It’s hot today. Not that I’m complaining. It’s hard for me to be in a bad mood during the summertime. If I could spend every day in my flip-flops I’d be happy. Of course, that said, maybe the best part of summer is that it is fleeting, so you have to savor it while it’s here. So without those hazy shades of winter, maybe summers past wouldn’t be remembered with so much longing and nostalgia.
Music and smells can always instantly transport me back to a specific moment in time. This was particularly true before the days of iTunes and digital downloads where any song is at your fingertips at any given moment. Maybe only once a year you’d hear that old song that used to play in constant rotation when you were a teenager in July, and it would evoke memories of spending time with friends at the lake, or cruising in your first car, flirting with boys at a Legion baseball game, or sunbathing at the pool.
There is always a particular song that makes its mark on your summer. It might not be a good song, or a number one song, and you might have hated it had it come out any other time of year, but the association with everything carefree, sunny, and warm makes it epic.
1980 – It’s Still Rock And Roll To Me, Billy Joel. Yeah, I said not everything on my list will be considered a classic, but this reminds me of spending summer vacation in Colorado. Pikes Peak, the Rocky Mountains, blue spruce trees, chipmunks.
1981 – Bette Davis Eyes, Kim Carnes. Again, bad 80s music, but it’s better than the second runner-up for that summer, which was Queen of Hearts, by Juice Newton, which played on the AM radio of our family station wagon about a thousand times on the road trip from Kansas to Lake Superior and back.
1982 – Eye Of The Tiger, Survivor. I have to say I don’t recall seeing the video of this song until today. Maybe a clip on Solid Gold. Watching it was fun, even though I kept looking over my shoulder at the coffee shop to make sure no one saw me. This has it all. It’s cheesy trying to be badass. Horrific production values. Unimaginative location shots. And what’s up with the fat keyboard player in the Members Only jacket, frizzy mullet, and Coke bottle glasses? I guess everyone looked like a pedophile in the early 80s.
1983 – Every Breath You Take, The Police. Inevitably this song would be on when my brother, sister, and I would take my transistor radio outside on the patio and make forts out of lawn chairs and blankets and listen to music on the one or two “good” stations in Colby, Kansas. Unless a Royals game was on. The soothing sounds of Fred White and Denny Matthews doing the play-by-play of our boys of summer, George Brett, Willie Wilson, Fred White, and Dan Quisenberry, always trumped music.
1984 – Eyes Without A Face, Billy Idol. I so wanted The Reflex by Duran Duran to be representative of 1984, because the hair alone in that video is purely awesome, not to mention the liberal use of the cowbell in the song. But that summer was all about Friday Night Videos, which my brother, sister and I would settle in to watch late at night after an evening of fighting with each other while my parents played golf on couples’ night, and then hung out at the country club, presumably to avoid us. And Eyes Without A Face was ALWAYS on Friday Night Videos, and I think it both delighted and disturbed us.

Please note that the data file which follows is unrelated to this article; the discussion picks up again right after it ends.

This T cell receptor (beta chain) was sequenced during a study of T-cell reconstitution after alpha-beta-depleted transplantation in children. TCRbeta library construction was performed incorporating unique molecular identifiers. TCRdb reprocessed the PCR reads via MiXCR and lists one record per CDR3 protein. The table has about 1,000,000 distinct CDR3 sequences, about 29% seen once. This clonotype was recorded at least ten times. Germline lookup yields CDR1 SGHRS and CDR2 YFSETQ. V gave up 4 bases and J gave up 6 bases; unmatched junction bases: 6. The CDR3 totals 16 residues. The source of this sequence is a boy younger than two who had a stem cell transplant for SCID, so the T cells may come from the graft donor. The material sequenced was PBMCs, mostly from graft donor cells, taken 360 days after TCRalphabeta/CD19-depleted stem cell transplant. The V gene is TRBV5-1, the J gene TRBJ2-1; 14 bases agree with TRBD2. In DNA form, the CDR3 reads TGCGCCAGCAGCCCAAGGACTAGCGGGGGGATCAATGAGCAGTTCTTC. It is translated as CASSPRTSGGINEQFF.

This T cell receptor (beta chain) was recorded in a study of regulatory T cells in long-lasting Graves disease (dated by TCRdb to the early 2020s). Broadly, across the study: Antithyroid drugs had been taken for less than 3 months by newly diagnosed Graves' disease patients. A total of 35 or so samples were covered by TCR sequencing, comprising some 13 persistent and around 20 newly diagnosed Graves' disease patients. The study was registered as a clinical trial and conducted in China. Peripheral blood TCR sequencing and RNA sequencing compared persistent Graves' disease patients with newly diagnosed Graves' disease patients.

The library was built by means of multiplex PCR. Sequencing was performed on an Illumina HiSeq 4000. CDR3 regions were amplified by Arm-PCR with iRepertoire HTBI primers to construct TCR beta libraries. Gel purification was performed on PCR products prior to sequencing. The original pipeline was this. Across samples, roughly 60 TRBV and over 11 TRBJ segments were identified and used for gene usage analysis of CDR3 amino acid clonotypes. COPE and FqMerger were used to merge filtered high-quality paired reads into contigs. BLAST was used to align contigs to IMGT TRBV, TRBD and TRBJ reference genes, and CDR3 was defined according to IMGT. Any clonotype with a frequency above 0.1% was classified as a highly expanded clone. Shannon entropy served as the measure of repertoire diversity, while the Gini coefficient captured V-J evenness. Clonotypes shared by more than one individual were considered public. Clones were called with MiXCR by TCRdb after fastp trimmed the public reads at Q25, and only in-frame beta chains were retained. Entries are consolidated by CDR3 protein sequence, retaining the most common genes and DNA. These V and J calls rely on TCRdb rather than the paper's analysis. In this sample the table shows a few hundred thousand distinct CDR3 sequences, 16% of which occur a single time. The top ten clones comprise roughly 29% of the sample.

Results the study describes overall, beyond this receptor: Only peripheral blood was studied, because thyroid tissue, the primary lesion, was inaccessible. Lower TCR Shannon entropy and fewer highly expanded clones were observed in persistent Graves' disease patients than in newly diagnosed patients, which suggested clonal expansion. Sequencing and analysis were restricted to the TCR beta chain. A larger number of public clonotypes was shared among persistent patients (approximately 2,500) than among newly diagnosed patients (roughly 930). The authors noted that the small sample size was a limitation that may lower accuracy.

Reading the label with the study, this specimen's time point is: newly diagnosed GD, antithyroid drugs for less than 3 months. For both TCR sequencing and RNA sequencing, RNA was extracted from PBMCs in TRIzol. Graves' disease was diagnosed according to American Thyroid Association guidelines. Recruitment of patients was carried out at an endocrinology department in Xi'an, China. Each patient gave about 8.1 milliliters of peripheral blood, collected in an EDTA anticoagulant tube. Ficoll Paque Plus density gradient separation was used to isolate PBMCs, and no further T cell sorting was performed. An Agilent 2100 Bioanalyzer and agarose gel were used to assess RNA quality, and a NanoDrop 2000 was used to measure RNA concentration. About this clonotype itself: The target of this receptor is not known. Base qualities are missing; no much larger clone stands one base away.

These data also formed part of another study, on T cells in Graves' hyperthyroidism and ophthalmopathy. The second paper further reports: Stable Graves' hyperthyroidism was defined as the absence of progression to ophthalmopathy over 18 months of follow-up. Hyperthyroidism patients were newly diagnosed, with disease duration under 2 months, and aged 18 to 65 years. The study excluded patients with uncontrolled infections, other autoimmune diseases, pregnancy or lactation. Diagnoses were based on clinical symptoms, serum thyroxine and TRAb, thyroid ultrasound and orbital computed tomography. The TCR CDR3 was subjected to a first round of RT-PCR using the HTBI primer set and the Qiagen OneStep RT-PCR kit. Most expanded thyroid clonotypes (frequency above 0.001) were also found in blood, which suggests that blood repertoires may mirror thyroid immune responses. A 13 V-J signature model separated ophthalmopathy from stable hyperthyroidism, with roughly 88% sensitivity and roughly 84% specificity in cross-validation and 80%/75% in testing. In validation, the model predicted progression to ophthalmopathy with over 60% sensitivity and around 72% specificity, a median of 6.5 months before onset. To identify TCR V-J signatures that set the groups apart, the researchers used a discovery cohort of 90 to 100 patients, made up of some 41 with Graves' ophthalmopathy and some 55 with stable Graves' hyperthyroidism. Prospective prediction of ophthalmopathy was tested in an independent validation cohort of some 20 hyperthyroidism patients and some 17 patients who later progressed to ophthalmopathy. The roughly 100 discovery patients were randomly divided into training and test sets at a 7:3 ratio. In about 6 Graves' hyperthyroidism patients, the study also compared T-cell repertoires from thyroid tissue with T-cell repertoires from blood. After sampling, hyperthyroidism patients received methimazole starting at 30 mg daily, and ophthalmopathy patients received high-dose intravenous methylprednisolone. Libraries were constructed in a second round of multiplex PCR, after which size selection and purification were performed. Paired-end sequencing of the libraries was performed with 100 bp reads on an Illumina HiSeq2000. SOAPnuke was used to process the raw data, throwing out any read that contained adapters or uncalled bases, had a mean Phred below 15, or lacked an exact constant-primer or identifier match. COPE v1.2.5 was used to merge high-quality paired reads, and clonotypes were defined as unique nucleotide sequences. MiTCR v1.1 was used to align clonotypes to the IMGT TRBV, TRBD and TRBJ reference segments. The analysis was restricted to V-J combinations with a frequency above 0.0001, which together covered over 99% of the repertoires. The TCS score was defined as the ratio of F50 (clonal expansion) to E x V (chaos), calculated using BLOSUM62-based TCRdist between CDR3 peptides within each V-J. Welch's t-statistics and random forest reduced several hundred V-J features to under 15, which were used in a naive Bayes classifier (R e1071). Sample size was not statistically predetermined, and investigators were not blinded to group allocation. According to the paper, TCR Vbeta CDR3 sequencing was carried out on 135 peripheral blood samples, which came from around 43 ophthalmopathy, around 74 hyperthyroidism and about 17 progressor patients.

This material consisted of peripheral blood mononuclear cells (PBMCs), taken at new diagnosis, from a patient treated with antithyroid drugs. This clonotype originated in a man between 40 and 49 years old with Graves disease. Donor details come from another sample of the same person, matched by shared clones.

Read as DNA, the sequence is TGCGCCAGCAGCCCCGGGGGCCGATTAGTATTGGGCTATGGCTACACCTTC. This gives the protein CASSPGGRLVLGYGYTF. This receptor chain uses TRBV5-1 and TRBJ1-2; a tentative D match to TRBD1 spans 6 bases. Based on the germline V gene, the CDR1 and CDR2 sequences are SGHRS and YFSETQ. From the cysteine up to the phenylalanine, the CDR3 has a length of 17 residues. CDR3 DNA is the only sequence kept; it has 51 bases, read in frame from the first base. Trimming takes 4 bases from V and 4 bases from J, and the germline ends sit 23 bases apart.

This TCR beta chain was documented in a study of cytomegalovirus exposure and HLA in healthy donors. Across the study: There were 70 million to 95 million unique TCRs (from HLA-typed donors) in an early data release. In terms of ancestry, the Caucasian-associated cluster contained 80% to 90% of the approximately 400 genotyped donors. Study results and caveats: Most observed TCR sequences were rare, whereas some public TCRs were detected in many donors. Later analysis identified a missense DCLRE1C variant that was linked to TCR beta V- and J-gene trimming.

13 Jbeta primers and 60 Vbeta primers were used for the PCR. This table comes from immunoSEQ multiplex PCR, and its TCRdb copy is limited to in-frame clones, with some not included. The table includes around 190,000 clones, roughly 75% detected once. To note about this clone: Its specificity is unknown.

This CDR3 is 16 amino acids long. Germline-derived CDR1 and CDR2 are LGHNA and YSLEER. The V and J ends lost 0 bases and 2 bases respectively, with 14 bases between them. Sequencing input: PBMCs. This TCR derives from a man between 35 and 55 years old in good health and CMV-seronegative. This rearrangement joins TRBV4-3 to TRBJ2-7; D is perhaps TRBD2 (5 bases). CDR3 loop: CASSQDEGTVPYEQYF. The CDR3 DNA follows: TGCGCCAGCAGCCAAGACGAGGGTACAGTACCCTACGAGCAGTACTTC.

1985 – Everybody Wants To Rule The World, Tears For Fears. Still one of my favorite songs of all time. Though I despise Shout, which was the next, and biggest, hit for Tears For Fears. This just reminds me of everything that was 1985. Tennis lessons, early morning golf, biking everywhere, swimming in the afternoon. Truly my last summer of being a “kid.”
1986 – Live To Tell, Madonna. Back in the day, when all you had was a Walkman, listening to your preferred music was a challenge. That’s why I’d lay out to tan in my front yard and switch back and forth between two albums on cassette tape, Madonna’s True Blue, and Janet Jackson’s Control. I still know every song by heart.
1987 – I Wanna Dance With Somebody (Who Loves Me), Whitney Houston. I actually have a vivid memory of a day spent at the lake with Brett, Whitney and Stuart. It was one of the most relaxing days I’ve ever had, just lying in the sun on the dock, drinking beer, swimming in the lake, floating on a raft. I don’t know why we weren’t listening to better music, but I still remember some of the songs that played on the radio that day. In addition to Whitney, stuff like Luka by Suzanne Vega, Lady In Red by Chris DeBurgh, Don’t Dream It’s Over by Crowded House, and Songbird by Kenny G. Maybe I was so chilled that only the softer music sticks with me. Also, what’s up with Whitney’s hair extensions in that video?
1988 – New Sensation, INXS. I really wish Michael Hutchence hadn’t gone and killed himself. I would love to hear new INXS music with him as the front man. Honorable mentions for 1988: Tall Cool One by Robert Plant, Sign Your Name by Terence Trent D’Arby, Pour Some Sugar On Me by Def Leppard, and I Hate Myself For Loving You by Joan Jett. Good stuff. Tennis, street dances, great friends.
1989 – Once Bitten Twice Shy, Great White. My friend Terri and I listened to this over and over on road trips to Kansas City in her little red Dodge Daytona. I still play air piano and drums when I hear it. One of the last great hair band songs.
It occurs to me I’m not going to cover everything in one blog post, so we’ll dedicate this one to the eighties and turn it into a series. Go make yourself a mojito and enjoy the hot weather!
© Jennifer Alys Windholz, 2012